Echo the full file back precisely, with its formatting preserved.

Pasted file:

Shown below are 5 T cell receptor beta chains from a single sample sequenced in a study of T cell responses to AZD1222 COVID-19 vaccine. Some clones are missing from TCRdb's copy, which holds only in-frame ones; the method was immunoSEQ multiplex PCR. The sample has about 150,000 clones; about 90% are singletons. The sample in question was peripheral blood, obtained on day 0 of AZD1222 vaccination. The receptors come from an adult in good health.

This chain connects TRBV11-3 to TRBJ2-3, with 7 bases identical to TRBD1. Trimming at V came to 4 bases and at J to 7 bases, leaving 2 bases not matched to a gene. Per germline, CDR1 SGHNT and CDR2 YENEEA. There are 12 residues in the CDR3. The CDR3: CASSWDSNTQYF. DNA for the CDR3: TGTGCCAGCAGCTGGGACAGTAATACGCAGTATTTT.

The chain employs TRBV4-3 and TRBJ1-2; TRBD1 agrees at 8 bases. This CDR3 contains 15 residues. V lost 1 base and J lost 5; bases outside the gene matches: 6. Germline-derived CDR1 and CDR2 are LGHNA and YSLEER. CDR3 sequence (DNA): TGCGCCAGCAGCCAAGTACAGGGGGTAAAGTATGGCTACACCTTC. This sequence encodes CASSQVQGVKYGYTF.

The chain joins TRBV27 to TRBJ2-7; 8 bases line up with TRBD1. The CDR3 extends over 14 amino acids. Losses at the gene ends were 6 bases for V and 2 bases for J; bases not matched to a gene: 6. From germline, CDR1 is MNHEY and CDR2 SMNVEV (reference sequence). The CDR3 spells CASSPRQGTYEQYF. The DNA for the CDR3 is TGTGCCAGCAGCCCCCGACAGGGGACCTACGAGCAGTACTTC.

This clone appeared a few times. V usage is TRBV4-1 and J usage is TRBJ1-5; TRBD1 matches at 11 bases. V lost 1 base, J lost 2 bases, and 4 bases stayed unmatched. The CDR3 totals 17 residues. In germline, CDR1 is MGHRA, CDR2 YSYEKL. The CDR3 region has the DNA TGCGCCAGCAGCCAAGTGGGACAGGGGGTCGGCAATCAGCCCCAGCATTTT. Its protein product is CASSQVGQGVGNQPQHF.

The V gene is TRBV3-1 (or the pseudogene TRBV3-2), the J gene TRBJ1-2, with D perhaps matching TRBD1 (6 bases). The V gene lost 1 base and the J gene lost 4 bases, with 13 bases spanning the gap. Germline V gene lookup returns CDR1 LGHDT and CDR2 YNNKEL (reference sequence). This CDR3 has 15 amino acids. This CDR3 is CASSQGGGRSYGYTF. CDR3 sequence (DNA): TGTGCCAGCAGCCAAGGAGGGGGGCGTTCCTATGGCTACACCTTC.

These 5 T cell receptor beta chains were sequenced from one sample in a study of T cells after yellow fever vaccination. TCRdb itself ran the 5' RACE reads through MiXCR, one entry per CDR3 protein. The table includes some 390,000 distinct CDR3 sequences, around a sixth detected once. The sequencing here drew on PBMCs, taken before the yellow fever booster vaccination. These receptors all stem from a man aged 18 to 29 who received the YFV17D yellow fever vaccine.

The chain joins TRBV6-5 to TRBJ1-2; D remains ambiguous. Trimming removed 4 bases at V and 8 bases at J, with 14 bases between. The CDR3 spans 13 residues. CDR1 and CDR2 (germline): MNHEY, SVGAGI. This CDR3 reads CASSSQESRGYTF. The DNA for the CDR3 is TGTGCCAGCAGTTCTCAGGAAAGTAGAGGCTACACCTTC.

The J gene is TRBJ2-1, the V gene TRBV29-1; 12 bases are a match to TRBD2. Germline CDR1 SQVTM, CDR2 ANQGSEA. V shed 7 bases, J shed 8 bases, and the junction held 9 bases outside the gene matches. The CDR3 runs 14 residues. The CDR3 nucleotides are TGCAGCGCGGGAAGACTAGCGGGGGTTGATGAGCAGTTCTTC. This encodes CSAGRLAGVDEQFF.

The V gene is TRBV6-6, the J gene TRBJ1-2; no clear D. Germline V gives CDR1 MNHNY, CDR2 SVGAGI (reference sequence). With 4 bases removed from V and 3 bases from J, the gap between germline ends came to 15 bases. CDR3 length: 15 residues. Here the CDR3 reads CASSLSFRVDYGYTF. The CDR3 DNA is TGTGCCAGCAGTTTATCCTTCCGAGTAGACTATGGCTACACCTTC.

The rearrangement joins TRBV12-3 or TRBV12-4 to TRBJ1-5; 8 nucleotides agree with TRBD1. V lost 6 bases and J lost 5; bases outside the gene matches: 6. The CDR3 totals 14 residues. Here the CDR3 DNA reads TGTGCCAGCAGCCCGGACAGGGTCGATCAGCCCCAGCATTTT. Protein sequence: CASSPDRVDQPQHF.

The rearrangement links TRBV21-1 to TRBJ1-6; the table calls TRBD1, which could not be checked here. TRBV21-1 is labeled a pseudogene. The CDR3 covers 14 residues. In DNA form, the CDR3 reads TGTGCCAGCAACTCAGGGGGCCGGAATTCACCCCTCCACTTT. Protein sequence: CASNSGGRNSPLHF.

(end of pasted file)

Shown below are 5 T cell receptor beta chains from a single sample sequenced in a study of T cell responses to AZD1222 COVID-19 vaccine. Some clones are missing from TCRdb's copy, which holds only in-frame ones; the method was immunoSEQ multiplex PCR. The sample has about 150,000 clones; about 90% are singletons. The sample in question was peripheral blood, obtained on day 0 of AZD1222 vaccination. The receptors come from an adult in good health.

This chain connects TRBV11-3 to TRBJ2-3, with 7 bases identical to TRBD1. Trimming at V came to 4 bases and at J to 7 bases, leaving 2 bases not matched to a gene. Per germline, CDR1 SGHNT and CDR2 YENEEA. There are 12 residues in the CDR3. The CDR3: CASSWDSNTQYF. DNA for the CDR3: TGTGCCAGCAGCTGGGACAGTAATACGCAGTATTTT.

The chain employs TRBV4-3 and TRBJ1-2; TRBD1 agrees at 8 bases. This CDR3 contains 15 residues. V lost 1 base and J lost 5; bases outside the gene matches: 6. Germline-derived CDR1 and CDR2 are LGHNA and YSLEER. CDR3 sequence (DNA): TGCGCCAGCAGCCAAGTACAGGGGGTAAAGTATGGCTACACCTTC. This sequence encodes CASSQVQGVKYGYTF.

The chain joins TRBV27 to TRBJ2-7; 8 bases line up with TRBD1. The CDR3 extends over 14 amino acids. Losses at the gene ends were 6 bases for V and 2 bases for J; bases not matched to a gene: 6. From germline, CDR1 is MNHEY and CDR2 SMNVEV (reference sequence). The CDR3 spells CASSPRQGTYEQYF. The DNA for the CDR3 is TGTGCCAGCAGCCCCCGACAGGGGACCTACGAGCAGTACTTC.

This clone appeared a few times. V usage is TRBV4-1 and J usage is TRBJ1-5; TRBD1 matches at 11 bases. V lost 1 base, J lost 2 bases, and 4 bases stayed unmatched. The CDR3 totals 17 residues. In germline, CDR1 is MGHRA, CDR2 YSYEKL. The CDR3 region has the DNA TGCGCCAGCAGCCAAGTGGGACAGGGGGTCGGCAATCAGCCCCAGCATTTT. Its protein product is CASSQVGQGVGNQPQHF.

The V gene is TRBV3-1 (or the pseudogene TRBV3-2), the J gene TRBJ1-2, with D perhaps matching TRBD1 (6 bases). The V gene lost 1 base and the J gene lost 4 bases, with 13 bases spanning the gap. Germline V gene lookup returns CDR1 LGHDT and CDR2 YNNKEL (reference sequence). This CDR3 has 15 amino acids. This CDR3 is CASSQGGGRSYGYTF. CDR3 sequence (DNA): TGTGCCAGCAGCCAAGGAGGGGGGCGTTCCTATGGCTACACCTTC.

These 5 T cell receptor beta chains were sequenced from one sample in a study of T cells after yellow fever vaccination. TCRdb itself ran the 5' RACE reads through MiXCR, one entry per CDR3 protein. The table includes some 390,000 distinct CDR3 sequences, around a sixth detected once. The sequencing here drew on PBMCs, taken before the yellow fever booster vaccination. These receptors all stem from a man aged 18 to 29 who received the YFV17D yellow fever vaccine.

The chain joins TRBV6-5 to TRBJ1-2; D remains ambiguous. Trimming removed 4 bases at V and 8 bases at J, with 14 bases between. The CDR3 spans 13 residues. CDR1 and CDR2 (germline): MNHEY, SVGAGI. This CDR3 reads CASSSQESRGYTF. The DNA for the CDR3 is TGTGCCAGCAGTTCTCAGGAAAGTAGAGGCTACACCTTC.

The J gene is TRBJ2-1, the V gene TRBV29-1; 12 bases are a match to TRBD2. Germline CDR1 SQVTM, CDR2 ANQGSEA. V shed 7 bases, J shed 8 bases, and the junction held 9 bases outside the gene matches. The CDR3 runs 14 residues. The CDR3 nucleotides are TGCAGCGCGGGAAGACTAGCGGGGGTTGATGAGCAGTTCTTC. This encodes CSAGRLAGVDEQFF.

The V gene is TRBV6-6, the J gene TRBJ1-2; no clear D. Germline V gives CDR1 MNHNY, CDR2 SVGAGI (reference sequence). With 4 bases removed from V and 3 bases from J, the gap between germline ends came to 15 bases. CDR3 length: 15 residues. Here the CDR3 reads CASSLSFRVDYGYTF. The CDR3 DNA is TGTGCCAGCAGTTTATCCTTCCGAGTAGACTATGGCTACACCTTC.

The rearrangement joins TRBV12-3 or TRBV12-4 to TRBJ1-5; 8 nucleotides agree with TRBD1. V lost 6 bases and J lost 5; bases outside the gene matches: 6. The CDR3 totals 14 residues. Here the CDR3 DNA reads TGTGCCAGCAGCCCGGACAGGGTCGATCAGCCCCAGCATTTT. Protein sequence: CASSPDRVDQPQHF.

The rearrangement links TRBV21-1 to TRBJ1-6; the table calls TRBD1, which could not be checked here. TRBV21-1 is labeled a pseudogene. The CDR3 covers 14 residues. In DNA form, the CDR3 reads TGTGCCAGCAACTCAGGGGGCCGGAATTCACCCCTCCACTTT. Protein sequence: CASNSGGRNSPLHF.